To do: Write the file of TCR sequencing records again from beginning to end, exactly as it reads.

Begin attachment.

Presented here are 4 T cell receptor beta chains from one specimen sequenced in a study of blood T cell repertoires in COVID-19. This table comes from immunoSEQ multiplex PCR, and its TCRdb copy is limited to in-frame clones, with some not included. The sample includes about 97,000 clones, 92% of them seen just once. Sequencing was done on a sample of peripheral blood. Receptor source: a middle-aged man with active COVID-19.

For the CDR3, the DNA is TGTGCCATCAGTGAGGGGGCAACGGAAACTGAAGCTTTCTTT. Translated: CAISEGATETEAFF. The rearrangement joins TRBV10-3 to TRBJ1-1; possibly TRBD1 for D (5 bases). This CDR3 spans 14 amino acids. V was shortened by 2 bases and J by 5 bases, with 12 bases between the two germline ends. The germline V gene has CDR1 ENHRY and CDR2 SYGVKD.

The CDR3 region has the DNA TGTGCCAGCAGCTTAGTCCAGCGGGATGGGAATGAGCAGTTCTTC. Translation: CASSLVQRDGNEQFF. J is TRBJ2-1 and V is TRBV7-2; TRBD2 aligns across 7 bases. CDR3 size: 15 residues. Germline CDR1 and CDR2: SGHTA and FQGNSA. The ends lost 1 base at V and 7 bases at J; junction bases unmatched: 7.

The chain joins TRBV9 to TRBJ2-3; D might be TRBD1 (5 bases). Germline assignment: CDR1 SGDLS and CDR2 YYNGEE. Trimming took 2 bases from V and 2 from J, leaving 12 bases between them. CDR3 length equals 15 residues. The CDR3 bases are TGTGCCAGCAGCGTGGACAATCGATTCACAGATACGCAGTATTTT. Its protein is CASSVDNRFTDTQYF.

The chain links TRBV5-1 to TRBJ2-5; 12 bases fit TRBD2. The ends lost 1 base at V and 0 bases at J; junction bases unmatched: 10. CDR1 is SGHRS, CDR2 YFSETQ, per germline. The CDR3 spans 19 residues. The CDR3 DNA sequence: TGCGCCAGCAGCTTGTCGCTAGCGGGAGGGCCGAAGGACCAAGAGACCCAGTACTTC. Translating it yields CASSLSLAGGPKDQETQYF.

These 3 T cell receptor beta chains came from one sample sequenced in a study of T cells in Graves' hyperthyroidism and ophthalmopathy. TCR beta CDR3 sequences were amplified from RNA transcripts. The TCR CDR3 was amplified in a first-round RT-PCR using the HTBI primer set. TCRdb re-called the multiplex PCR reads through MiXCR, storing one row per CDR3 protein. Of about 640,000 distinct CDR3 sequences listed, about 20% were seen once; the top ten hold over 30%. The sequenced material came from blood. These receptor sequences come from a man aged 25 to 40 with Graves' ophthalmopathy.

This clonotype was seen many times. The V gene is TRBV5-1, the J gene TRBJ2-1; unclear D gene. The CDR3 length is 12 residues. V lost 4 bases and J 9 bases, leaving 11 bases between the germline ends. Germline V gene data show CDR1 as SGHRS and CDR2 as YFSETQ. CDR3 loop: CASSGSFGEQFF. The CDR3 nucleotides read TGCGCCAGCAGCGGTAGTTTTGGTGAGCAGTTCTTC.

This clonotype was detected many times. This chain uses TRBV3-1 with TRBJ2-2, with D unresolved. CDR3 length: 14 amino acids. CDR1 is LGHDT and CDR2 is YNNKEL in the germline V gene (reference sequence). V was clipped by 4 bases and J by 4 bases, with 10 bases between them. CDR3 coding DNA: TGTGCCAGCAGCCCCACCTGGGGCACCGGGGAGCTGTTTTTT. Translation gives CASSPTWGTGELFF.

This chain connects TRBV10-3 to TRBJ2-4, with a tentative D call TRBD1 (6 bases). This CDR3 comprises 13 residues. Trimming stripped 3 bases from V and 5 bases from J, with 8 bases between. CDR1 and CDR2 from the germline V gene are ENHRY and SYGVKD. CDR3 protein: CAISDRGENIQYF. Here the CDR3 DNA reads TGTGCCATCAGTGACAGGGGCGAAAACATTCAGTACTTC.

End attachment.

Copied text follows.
Presented here are 4 T cell receptor beta chains from one specimen sequenced in a study of blood T cell repertoires in COVID-19. This table comes from immunoSEQ multiplex PCR, and its TCRdb copy is limited to in-frame clones, with some not included. The sample includes about 97,000 clones, 92% of them seen just once. Sequencing was done on a sample of peripheral blood. Receptor source: a middle-aged man with active COVID-19.

For the CDR3, the DNA is TGTGCCATCAGTGAGGGGGCAACGGAAACTGAAGCTTTCTTT. Translated: CAISEGATETEAFF. The rearrangement joins TRBV10-3 to TRBJ1-1; possibly TRBD1 for D (5 bases). This CDR3 spans 14 amino acids. V was shortened by 2 bases and J by 5 bases, with 12 bases between the two germline ends. The germline V gene has CDR1 ENHRY and CDR2 SYGVKD.

The CDR3 region has the DNA TGTGCCAGCAGCTTAGTCCAGCGGGATGGGAATGAGCAGTTCTTC. Translation: CASSLVQRDGNEQFF. J is TRBJ2-1 and V is TRBV7-2; TRBD2 aligns across 7 bases. CDR3 size: 15 residues. Germline CDR1 and CDR2: SGHTA and FQGNSA. The ends lost 1 base at V and 7 bases at J; junction bases unmatched: 7.

The chain joins TRBV9 to TRBJ2-3; D might be TRBD1 (5 bases). Germline assignment: CDR1 SGDLS and CDR2 YYNGEE. Trimming took 2 bases from V and 2 from J, leaving 12 bases between them. CDR3 length equals 15 residues. The CDR3 bases are TGTGCCAGCAGCGTGGACAATCGATTCACAGATACGCAGTATTTT. Its protein is CASSVDNRFTDTQYF.

The chain links TRBV5-1 to TRBJ2-5; 12 bases fit TRBD2. The ends lost 1 base at V and 0 bases at J; junction bases unmatched: 10. CDR1 is SGHRS, CDR2 YFSETQ, per germline. The CDR3 spans 19 residues. The CDR3 DNA sequence: TGCGCCAGCAGCTTGTCGCTAGCGGGAGGGCCGAAGGACCAAGAGACCCAGTACTTC. Translating it yields CASSLSLAGGPKDQETQYF.

These 3 T cell receptor beta chains came from one sample sequenced in a study of T cells in Graves' hyperthyroidism and ophthalmopathy. TCR beta CDR3 sequences were amplified from RNA transcripts. The TCR CDR3 was amplified in a first-round RT-PCR using the HTBI primer set. TCRdb re-called the multiplex PCR reads through MiXCR, storing one row per CDR3 protein. Of about 640,000 distinct CDR3 sequences listed, about 20% were seen once; the top ten hold over 30%. The sequenced material came from blood. These receptor sequences come from a man aged 25 to 40 with Graves' ophthalmopathy.

This clonotype was seen many times. The V gene is TRBV5-1, the J gene TRBJ2-1; unclear D gene. The CDR3 length is 12 residues. V lost 4 bases and J 9 bases, leaving 11 bases between the germline ends. Germline V gene data show CDR1 as SGHRS and CDR2 as YFSETQ. CDR3 loop: CASSGSFGEQFF. The CDR3 nucleotides read TGCGCCAGCAGCGGTAGTTTTGGTGAGCAGTTCTTC.

This clonotype was detected many times. This chain uses TRBV3-1 with TRBJ2-2, with D unresolved. CDR3 length: 14 amino acids. CDR1 is LGHDT and CDR2 is YNNKEL in the germline V gene (reference sequence). V was clipped by 4 bases and J by 4 bases, with 10 bases between them. CDR3 coding DNA: TGTGCCAGCAGCCCCACCTGGGGCACCGGGGAGCTGTTTTTT. Translation gives CASSPTWGTGELFF.

This chain connects TRBV10-3 to TRBJ2-4, with a tentative D call TRBD1 (6 bases). This CDR3 comprises 13 residues. Trimming stripped 3 bases from V and 5 bases from J, with 8 bases between. CDR1 and CDR2 from the germline V gene are ENHRY and SYGVKD. CDR3 protein: CAISDRGENIQYF. Here the CDR3 DNA reads TGTGCCATCAGTGACAGGGGCGAAAACATTCAGTACTTC.